Thursday, December 5, 2019

Sherry for the Holidays

It won't be long (I know, I know) before we begin thinking of which wines to have for the holidays. Even though there are many choices, most of us will stick with the tried and true. I'd like to suggest that this year you think outside the box and consider Sherry. 

Throughout this article, all references to the fortified wine from Spain will be "Sherry," while those wines from other places will be noted as "sherry."

Interest in Sherry has never been better, but sales are still slow and the reason may be that Americans don't understand the value of Sherry. Before the wine boom in the early 1970s, the image of Sherry in this country often meant wines called "sherry" made in large quantities by big New York wineries, like Taylor, Great Western and Gold Seal. I remember my mother drinking New York sherry then, probably thinking she was enjoying the real thing. 
The list of reasons for declining Sherry sales in late 1990s and early 2000s is long, with some industry observers pointing to the sale of Sherry houses and their stocks to multi national companies in the 1980s. Advertising stopped and investments dried up as multinationals had no interest beyond quarterly profits. Fortunately, things began to slowly turn around as wine consumers developed an interest in all things Spanish.

While sales of Sherry may be creeping along, the good news is that new interest in Spanish red wines and Spanish cuisine has been a bright spot. And the taste for Sherry appears to be moving toward drier styles like Fino, Manzanilla and dry Amontillado, rather than the sweeter styles like Cream Sherries.

The Jerez region, centered around the city of Jerez de la Frontera, is in Andalucia, in southwest Spain. The production of Sherry lies in a triangle of land defined by three cities: Jerez de la Frontera, El Puerto de Santa Maria and Sanlucar de Barrameda. The English word Sherry is from the Spanish word Jerez.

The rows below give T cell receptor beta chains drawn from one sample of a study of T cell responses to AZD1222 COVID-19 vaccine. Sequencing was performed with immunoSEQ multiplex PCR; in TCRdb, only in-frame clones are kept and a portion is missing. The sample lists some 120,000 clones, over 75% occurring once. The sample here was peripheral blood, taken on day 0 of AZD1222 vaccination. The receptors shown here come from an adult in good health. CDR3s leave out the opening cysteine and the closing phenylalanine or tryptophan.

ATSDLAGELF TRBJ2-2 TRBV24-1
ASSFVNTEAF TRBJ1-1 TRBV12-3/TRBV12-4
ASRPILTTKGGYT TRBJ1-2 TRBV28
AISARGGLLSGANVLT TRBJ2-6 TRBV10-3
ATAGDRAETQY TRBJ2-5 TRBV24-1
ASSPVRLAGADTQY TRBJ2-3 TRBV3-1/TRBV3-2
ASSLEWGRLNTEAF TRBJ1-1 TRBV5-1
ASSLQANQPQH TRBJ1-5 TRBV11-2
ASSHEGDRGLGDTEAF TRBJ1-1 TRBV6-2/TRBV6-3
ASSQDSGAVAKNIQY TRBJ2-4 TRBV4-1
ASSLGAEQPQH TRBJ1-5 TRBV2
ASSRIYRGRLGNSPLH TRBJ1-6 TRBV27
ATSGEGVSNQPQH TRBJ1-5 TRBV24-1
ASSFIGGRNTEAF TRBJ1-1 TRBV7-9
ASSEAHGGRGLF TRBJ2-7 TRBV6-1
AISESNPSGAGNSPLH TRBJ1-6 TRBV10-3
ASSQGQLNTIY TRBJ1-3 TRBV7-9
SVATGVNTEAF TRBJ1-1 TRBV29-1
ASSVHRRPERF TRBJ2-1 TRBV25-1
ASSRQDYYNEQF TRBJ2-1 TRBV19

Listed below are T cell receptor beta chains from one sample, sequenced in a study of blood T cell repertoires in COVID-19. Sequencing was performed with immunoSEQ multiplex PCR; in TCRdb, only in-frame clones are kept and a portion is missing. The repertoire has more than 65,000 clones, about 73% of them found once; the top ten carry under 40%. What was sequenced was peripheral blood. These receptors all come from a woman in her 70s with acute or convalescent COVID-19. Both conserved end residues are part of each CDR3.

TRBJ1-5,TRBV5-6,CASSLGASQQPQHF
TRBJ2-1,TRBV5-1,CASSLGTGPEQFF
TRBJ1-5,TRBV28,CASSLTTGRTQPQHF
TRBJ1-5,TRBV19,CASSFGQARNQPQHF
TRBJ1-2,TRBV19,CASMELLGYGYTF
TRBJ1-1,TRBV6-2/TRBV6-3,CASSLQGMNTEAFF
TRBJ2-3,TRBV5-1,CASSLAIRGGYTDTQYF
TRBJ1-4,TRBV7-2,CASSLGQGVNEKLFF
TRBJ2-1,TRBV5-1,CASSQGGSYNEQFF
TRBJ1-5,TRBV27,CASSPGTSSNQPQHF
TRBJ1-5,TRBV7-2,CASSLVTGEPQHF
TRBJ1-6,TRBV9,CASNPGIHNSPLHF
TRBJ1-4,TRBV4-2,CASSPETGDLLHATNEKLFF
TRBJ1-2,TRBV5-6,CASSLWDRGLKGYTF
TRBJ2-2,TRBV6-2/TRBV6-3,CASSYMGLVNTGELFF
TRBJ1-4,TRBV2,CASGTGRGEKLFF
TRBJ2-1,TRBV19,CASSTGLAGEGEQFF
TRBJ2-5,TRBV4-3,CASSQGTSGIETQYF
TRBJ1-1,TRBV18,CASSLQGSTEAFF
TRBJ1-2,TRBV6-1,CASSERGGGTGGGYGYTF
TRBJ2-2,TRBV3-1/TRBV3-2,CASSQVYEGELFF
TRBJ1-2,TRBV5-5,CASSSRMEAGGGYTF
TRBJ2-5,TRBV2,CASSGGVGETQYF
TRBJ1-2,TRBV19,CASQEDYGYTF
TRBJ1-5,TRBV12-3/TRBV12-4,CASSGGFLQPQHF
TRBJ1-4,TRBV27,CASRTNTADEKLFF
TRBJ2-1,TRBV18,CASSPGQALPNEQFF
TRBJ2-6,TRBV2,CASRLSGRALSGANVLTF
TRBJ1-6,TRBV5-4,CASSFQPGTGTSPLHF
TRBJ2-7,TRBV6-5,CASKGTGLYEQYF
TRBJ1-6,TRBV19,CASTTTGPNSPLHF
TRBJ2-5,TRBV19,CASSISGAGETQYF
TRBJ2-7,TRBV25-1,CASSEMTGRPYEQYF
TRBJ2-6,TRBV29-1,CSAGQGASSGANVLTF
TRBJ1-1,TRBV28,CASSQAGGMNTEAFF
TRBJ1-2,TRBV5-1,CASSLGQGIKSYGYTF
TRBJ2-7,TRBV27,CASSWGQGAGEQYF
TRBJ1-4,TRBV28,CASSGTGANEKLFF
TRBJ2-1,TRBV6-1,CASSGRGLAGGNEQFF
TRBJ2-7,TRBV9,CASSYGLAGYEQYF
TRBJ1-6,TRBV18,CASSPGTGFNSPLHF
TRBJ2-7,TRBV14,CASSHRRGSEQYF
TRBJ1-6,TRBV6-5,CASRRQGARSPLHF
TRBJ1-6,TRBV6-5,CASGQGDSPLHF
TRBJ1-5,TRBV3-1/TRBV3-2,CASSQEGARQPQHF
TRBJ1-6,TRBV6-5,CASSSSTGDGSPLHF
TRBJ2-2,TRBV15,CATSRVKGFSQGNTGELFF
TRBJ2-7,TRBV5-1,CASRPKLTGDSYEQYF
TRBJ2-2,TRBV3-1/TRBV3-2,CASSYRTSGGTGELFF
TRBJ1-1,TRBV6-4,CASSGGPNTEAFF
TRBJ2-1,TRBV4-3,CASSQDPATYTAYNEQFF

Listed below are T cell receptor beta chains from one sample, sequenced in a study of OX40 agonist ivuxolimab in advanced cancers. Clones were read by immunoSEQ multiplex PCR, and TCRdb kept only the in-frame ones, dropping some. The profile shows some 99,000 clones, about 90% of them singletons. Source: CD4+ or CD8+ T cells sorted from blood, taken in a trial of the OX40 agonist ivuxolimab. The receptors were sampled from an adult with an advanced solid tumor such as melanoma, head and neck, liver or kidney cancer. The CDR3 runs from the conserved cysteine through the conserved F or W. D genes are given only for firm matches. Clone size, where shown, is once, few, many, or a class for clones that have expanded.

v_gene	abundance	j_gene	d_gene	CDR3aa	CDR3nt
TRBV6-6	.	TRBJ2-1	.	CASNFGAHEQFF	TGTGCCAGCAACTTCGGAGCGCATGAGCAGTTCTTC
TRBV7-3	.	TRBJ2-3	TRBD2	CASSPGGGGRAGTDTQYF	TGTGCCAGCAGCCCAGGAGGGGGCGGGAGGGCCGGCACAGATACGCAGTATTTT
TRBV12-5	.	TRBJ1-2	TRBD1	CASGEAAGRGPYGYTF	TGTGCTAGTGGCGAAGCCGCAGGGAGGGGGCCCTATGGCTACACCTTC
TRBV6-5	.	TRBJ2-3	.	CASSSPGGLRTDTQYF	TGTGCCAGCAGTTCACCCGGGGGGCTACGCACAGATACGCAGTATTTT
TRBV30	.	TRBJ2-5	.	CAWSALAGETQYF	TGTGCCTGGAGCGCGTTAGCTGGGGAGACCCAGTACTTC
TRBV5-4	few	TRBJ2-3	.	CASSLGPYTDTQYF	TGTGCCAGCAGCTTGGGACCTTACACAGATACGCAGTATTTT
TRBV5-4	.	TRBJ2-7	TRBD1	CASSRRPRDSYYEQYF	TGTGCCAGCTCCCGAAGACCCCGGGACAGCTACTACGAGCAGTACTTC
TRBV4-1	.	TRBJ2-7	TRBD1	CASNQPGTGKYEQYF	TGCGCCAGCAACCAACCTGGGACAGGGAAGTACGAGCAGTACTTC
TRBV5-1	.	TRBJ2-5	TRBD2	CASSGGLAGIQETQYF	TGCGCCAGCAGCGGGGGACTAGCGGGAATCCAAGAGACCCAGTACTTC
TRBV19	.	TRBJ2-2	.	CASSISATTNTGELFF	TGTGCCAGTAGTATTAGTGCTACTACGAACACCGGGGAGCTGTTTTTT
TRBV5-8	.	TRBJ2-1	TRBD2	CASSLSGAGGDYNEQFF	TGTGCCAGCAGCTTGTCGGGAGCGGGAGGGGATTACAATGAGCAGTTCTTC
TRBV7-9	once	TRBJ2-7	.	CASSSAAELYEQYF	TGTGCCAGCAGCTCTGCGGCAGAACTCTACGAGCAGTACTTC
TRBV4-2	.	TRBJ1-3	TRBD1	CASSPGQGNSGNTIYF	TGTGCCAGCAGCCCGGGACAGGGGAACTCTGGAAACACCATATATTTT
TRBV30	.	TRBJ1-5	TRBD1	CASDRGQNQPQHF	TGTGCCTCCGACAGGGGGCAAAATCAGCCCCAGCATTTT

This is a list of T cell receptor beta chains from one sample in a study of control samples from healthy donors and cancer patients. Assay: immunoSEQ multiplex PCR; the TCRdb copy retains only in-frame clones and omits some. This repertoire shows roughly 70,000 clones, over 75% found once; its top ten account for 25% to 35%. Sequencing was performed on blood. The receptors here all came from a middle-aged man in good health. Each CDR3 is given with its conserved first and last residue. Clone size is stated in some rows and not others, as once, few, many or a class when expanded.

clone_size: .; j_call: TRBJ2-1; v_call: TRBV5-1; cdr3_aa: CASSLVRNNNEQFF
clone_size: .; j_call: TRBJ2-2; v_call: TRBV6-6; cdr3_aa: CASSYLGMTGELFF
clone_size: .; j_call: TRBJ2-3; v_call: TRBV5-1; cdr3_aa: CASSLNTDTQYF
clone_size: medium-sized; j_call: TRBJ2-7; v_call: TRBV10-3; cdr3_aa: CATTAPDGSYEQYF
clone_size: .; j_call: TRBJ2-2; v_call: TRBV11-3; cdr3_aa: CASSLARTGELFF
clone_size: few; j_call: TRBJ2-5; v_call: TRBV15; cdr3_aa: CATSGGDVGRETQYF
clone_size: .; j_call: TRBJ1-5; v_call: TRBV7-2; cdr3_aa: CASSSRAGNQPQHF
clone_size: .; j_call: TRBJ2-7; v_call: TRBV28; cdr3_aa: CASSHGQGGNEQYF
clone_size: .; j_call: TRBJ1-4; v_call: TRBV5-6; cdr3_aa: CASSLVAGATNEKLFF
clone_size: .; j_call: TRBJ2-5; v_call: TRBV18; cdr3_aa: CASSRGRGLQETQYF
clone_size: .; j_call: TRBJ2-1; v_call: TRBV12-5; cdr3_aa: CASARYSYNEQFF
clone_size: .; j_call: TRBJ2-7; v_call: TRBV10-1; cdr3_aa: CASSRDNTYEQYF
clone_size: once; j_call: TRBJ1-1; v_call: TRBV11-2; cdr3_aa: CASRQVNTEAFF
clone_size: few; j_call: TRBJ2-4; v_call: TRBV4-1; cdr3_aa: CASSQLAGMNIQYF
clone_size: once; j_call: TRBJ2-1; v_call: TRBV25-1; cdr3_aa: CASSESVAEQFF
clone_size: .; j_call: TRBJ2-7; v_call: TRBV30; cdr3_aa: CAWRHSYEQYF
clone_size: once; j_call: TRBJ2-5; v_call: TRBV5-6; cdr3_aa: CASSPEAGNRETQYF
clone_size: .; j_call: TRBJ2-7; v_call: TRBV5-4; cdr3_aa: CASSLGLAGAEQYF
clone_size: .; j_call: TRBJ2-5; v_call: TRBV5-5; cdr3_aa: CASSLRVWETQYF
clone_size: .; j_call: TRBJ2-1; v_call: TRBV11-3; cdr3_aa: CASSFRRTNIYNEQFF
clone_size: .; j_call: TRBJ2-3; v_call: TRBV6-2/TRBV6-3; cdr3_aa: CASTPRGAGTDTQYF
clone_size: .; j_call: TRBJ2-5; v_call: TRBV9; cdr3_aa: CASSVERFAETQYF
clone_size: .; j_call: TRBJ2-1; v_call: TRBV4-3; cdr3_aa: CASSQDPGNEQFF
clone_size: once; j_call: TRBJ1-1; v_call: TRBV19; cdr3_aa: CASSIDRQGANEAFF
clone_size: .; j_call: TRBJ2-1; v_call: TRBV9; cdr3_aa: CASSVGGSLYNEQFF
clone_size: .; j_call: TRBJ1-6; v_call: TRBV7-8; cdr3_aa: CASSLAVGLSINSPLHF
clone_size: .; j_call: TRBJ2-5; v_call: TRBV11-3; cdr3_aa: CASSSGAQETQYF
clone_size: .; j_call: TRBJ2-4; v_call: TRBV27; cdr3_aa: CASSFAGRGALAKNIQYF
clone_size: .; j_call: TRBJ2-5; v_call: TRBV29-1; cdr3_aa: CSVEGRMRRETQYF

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Jerez de la Frontera
The two main types of Sherry are fino and oloroso and you might palo cortado, a special rare Sherry. The time-worn trope that wine is made in the vineyard is certainly true in Jerez where a first selection of grapes is made to determine if the wine will be a fino or an oloroso. The second selection is made at the end of fermentation, with the addition of grape spirit, raising the alcohol level from 12% to a minimum of 15%. At this stage, a spongy yeast known as flor, resembling cottage cheese with a dusting of dirt, develops mainly on those wines destined to be finos. Olorosos do not mature under flor.

At one time, it was believed that the thin layer of flor somehow appeared on its own. However, the growth of flor is determined by the amount of fortification: finos are fortified to 15% and olorosos are fortified to 16% or more.